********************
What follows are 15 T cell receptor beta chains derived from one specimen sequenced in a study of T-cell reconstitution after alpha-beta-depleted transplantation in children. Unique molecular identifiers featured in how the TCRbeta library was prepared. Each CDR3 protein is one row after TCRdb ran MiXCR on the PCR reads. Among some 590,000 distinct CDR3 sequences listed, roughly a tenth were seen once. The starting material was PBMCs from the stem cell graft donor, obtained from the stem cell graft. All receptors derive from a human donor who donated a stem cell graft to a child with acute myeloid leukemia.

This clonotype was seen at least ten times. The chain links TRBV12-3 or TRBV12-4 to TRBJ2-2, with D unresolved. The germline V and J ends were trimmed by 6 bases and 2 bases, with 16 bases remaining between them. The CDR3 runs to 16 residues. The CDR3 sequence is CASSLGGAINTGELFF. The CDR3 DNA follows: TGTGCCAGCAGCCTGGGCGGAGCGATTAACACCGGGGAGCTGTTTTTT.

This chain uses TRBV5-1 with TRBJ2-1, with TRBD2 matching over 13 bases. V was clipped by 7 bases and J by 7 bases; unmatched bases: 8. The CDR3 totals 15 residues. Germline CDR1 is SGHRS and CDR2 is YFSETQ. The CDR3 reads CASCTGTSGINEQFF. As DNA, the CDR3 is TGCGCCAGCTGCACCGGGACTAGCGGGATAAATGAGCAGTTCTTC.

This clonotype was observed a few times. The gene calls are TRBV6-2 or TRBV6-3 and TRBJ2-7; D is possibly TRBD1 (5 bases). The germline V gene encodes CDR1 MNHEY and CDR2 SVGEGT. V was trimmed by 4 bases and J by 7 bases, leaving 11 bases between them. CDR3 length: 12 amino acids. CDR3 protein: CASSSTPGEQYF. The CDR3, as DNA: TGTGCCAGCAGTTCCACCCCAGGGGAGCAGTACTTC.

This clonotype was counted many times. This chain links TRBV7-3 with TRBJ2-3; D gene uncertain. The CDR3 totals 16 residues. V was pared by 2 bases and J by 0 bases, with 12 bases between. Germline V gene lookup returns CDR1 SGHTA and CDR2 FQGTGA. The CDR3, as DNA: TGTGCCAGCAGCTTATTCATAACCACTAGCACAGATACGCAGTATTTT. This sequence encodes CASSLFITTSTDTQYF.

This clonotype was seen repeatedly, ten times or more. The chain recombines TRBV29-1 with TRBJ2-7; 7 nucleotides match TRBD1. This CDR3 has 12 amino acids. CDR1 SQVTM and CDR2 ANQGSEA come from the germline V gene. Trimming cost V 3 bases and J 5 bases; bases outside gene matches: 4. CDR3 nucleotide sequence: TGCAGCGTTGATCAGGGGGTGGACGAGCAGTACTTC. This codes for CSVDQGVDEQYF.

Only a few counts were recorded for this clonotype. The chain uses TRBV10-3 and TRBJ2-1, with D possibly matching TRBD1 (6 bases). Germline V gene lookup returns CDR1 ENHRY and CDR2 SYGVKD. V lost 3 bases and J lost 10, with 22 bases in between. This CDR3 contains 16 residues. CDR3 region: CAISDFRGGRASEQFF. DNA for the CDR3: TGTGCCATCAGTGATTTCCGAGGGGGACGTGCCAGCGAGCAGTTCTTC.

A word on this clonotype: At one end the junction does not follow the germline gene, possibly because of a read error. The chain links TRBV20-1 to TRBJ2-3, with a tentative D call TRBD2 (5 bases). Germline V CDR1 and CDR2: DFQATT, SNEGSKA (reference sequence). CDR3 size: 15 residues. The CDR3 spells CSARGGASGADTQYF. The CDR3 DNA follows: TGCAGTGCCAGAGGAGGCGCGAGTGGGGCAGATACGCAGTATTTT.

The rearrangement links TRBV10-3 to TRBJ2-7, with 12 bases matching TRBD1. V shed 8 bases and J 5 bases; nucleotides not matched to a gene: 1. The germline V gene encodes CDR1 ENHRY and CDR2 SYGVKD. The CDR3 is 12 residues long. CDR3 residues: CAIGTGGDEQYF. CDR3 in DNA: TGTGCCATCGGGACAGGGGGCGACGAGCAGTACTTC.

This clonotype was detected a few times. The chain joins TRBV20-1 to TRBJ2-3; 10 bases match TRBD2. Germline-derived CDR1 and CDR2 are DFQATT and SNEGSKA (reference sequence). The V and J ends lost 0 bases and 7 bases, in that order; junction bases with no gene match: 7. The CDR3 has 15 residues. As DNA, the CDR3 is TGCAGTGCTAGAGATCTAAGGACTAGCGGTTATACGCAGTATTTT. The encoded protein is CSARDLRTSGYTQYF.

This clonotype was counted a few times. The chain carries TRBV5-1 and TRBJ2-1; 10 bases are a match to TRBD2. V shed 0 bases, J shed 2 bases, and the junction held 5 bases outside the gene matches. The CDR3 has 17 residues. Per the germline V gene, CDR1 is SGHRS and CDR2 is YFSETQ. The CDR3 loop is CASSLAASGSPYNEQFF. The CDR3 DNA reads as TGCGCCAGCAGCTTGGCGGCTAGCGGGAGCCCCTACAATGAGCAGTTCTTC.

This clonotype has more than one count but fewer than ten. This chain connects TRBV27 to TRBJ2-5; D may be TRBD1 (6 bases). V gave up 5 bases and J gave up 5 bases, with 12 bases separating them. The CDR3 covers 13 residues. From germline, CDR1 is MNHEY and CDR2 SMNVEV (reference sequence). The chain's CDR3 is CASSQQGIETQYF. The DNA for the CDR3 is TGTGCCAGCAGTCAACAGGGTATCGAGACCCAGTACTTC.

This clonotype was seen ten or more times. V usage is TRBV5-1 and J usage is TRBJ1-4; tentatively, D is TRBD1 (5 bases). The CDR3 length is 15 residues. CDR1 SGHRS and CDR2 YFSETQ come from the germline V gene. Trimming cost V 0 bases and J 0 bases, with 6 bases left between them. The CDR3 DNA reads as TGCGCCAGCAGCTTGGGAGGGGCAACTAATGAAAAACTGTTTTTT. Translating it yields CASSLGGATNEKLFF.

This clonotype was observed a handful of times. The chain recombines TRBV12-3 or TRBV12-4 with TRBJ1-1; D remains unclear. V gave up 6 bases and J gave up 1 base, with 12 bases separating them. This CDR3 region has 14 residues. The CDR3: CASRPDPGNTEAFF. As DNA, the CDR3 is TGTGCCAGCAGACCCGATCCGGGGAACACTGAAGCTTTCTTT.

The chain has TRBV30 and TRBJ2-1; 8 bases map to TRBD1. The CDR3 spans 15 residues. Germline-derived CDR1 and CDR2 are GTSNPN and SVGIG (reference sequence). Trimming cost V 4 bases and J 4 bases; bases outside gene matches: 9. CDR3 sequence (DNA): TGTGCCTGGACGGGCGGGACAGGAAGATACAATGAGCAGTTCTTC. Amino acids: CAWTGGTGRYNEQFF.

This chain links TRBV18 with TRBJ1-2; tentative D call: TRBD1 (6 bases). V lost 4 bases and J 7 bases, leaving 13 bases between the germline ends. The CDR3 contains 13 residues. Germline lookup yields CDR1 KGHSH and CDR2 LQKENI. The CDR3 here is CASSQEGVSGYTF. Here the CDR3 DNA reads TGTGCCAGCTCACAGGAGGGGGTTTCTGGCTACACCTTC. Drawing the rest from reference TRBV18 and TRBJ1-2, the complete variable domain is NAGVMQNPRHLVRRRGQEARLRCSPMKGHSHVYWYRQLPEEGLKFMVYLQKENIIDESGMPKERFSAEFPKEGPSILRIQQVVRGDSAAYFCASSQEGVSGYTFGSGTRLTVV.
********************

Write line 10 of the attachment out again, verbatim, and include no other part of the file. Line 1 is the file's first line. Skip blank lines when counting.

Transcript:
This clonotype was detected a few times. The chain joins TRBV20-1 to TRBJ2-3; 10 bases match TRBD2. Germline-derived CDR1 and CDR2 are DFQATT and SNEGSKA (reference sequence). The V and J ends lost 0 bases and 7 bases, in that order; junction bases with no gene match: 7. The CDR3 has 15 residues. As DNA, the CDR3 is TGCAGTGCTAGAGATCTAAGGACTAGCGGTTATACGCAGTATTTT. The encoded protein is CSARDLRTSGYTQYF.